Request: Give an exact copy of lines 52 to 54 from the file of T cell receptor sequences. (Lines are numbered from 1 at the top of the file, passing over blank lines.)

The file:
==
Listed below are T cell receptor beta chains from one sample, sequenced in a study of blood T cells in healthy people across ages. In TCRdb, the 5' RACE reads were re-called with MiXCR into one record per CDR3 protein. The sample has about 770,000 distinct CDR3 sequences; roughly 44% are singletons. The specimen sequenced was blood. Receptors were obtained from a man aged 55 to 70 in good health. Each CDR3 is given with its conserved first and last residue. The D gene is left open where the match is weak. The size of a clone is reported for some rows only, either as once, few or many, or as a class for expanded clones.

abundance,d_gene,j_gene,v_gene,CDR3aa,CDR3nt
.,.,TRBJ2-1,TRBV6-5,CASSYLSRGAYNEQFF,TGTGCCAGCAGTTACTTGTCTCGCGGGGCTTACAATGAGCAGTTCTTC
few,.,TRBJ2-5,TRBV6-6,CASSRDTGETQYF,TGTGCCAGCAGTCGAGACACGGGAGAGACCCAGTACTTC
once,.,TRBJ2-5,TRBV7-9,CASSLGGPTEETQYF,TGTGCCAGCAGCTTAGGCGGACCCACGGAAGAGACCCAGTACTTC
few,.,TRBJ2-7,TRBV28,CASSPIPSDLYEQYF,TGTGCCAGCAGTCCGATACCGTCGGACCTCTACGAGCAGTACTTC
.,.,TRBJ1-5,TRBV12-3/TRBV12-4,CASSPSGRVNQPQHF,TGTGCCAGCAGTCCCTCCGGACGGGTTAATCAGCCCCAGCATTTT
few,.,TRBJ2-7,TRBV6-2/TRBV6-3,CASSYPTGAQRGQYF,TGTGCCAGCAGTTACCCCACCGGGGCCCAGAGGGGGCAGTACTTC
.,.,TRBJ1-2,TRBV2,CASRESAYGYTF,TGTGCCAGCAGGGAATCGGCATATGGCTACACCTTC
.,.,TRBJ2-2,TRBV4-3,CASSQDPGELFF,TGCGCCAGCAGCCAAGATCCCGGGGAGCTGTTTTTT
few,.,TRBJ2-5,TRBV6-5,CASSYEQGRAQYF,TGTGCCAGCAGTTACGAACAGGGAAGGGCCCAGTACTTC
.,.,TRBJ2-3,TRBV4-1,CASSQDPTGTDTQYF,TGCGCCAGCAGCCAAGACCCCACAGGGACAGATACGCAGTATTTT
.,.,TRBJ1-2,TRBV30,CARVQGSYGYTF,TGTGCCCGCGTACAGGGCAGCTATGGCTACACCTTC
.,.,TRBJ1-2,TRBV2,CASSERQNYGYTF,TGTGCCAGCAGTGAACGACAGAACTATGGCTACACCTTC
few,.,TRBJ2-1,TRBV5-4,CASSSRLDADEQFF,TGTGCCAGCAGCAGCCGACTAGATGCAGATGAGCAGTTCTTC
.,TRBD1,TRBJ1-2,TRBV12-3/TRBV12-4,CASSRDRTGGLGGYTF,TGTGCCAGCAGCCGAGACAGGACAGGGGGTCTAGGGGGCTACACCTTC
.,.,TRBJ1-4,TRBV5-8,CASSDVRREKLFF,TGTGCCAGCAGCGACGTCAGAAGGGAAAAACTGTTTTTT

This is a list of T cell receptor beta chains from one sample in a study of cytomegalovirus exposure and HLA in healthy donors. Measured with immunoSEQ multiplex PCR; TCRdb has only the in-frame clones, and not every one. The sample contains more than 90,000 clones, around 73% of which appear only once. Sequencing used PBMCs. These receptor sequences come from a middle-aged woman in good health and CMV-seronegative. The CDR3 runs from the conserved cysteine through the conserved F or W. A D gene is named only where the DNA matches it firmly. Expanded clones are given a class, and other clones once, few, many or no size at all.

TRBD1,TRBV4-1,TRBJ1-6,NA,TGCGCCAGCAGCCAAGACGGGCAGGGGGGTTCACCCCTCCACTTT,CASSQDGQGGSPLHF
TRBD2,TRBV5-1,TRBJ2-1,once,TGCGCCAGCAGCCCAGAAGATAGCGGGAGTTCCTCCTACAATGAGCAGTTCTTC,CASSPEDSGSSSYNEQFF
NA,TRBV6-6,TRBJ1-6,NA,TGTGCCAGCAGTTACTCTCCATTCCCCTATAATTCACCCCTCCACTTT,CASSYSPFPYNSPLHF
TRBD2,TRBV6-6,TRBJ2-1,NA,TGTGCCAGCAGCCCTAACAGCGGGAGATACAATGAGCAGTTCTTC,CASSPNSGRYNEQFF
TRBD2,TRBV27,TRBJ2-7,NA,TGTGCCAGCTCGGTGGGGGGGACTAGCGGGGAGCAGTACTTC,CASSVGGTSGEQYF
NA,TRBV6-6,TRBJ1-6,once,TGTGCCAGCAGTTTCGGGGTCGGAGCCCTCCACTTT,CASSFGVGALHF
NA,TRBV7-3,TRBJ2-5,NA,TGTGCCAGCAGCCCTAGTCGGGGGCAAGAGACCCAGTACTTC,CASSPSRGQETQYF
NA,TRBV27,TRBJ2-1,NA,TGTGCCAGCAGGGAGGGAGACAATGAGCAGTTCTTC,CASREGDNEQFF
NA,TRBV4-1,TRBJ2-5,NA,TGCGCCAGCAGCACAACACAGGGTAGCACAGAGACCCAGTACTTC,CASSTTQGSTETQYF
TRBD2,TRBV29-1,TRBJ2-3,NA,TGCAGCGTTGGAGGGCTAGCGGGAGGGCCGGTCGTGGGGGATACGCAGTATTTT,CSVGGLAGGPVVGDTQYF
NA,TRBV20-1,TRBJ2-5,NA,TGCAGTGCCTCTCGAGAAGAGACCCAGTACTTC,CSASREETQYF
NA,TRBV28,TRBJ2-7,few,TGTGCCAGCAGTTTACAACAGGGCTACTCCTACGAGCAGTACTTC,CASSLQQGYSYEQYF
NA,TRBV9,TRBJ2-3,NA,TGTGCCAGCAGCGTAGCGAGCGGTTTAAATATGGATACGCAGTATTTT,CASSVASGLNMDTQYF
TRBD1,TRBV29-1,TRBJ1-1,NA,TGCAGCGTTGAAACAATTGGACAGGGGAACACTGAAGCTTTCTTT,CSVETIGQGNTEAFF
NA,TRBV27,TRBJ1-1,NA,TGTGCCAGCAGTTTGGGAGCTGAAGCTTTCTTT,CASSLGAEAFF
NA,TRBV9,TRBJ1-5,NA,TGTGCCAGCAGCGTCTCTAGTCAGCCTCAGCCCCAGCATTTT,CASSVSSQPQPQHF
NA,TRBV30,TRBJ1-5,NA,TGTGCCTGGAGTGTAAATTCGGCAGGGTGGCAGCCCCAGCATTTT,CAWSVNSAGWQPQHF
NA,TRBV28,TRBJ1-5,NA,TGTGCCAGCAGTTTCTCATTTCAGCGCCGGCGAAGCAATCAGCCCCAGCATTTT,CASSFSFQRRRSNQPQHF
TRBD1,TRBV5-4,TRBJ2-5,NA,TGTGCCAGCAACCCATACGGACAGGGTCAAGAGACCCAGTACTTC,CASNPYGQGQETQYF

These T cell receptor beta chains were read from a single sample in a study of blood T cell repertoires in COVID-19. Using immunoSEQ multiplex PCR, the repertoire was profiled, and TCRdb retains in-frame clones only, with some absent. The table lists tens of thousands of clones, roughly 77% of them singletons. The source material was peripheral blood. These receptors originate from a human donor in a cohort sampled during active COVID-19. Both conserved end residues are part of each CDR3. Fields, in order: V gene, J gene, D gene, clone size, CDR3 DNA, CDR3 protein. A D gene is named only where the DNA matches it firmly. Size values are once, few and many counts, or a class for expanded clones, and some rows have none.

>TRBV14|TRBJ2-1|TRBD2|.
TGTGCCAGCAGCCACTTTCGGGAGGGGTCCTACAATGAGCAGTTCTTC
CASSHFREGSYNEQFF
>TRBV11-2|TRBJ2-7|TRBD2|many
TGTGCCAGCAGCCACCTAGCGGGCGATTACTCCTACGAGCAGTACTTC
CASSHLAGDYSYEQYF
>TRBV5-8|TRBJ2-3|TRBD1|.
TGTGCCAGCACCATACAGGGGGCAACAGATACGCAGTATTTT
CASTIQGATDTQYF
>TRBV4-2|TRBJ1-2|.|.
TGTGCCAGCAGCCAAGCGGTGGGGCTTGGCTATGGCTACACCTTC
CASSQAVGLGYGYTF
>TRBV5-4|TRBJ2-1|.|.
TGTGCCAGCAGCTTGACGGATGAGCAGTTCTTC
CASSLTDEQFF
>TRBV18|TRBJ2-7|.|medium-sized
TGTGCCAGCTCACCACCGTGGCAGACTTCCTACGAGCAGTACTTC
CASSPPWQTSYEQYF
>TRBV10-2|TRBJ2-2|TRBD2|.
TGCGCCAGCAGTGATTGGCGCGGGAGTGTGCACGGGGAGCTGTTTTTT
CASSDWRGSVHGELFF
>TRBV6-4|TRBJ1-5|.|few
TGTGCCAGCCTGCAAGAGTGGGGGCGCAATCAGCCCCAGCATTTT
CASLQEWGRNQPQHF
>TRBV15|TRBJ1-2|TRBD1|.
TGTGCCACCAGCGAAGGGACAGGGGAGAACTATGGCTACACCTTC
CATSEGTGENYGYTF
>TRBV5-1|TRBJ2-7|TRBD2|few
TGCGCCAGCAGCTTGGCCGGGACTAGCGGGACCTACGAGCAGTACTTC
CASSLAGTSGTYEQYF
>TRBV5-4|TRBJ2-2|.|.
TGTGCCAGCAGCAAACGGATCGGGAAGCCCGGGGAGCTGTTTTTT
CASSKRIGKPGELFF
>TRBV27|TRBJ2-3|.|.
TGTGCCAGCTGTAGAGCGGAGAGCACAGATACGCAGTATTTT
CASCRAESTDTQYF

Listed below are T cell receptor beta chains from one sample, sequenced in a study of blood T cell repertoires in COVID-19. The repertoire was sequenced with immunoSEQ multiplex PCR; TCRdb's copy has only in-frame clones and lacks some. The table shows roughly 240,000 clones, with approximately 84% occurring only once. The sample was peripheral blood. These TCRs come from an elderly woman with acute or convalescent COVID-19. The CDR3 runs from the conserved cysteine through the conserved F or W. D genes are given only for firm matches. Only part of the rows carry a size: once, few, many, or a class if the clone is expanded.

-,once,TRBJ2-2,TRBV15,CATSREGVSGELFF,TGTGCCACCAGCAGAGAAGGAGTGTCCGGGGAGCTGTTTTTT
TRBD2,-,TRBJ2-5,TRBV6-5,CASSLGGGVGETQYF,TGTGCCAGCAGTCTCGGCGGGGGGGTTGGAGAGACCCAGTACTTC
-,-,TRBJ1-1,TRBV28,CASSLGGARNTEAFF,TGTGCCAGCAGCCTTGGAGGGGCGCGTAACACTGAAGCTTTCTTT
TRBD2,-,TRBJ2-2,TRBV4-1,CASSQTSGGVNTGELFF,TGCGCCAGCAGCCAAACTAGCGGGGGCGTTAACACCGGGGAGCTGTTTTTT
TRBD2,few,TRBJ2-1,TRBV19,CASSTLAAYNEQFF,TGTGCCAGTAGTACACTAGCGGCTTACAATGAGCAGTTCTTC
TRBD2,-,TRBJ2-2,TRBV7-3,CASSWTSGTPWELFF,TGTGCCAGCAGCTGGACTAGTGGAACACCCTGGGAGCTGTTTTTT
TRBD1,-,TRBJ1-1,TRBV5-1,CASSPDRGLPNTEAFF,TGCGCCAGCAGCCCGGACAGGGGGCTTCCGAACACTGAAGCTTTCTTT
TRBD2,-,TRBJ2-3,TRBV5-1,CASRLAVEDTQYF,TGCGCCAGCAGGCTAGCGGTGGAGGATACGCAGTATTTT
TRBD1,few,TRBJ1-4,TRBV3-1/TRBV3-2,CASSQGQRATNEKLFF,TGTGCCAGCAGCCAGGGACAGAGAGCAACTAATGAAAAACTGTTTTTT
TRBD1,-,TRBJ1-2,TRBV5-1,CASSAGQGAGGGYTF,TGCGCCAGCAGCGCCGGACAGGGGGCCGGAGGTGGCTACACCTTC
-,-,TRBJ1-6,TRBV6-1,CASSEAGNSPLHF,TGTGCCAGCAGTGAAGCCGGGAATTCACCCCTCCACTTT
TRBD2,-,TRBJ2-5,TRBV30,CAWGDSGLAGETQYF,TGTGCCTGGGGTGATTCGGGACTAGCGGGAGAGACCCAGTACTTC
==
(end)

TGTGCCAGCAGCTTGACGGATGAGCAGTTCTTC
CASSLTDEQFF
>TRBV18|TRBJ2-7|.|medium-sized